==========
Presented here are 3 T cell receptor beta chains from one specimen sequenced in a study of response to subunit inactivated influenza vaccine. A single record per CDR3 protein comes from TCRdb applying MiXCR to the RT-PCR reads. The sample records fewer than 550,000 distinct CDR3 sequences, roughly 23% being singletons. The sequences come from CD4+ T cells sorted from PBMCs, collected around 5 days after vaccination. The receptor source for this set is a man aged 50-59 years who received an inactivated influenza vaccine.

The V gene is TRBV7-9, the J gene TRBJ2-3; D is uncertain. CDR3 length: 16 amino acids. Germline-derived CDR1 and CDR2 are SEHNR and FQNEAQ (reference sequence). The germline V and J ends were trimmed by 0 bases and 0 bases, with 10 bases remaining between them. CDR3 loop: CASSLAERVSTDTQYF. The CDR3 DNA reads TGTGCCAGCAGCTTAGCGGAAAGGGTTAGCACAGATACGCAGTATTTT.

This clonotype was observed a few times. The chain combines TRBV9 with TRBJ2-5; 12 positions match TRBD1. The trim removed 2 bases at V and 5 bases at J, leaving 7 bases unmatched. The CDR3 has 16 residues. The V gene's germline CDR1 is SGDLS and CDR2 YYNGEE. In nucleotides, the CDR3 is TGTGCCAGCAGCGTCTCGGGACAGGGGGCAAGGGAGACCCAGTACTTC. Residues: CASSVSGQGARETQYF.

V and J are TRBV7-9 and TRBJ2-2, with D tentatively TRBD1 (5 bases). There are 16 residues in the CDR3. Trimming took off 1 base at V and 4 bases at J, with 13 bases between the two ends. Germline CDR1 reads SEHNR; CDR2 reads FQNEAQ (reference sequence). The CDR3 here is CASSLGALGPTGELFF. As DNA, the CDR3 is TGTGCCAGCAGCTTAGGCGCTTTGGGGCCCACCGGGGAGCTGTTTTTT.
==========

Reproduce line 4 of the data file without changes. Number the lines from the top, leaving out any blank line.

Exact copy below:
V and J are TRBV7-9 and TRBJ2-2, with D tentatively TRBD1 (5 bases). There are 16 residues in the CDR3. Trimming took off 1 base at V and 4 bases at J, with 13 bases between the two ends. Germline CDR1 reads SEHNR; CDR2 reads FQNEAQ (reference sequence). The CDR3 here is CASSLGALGPTGELFF. As DNA, the CDR3 is TGTGCCAGCAGCTTAGGCGCTTTGGGGCCCACCGGGGAGCTGTTTTTT.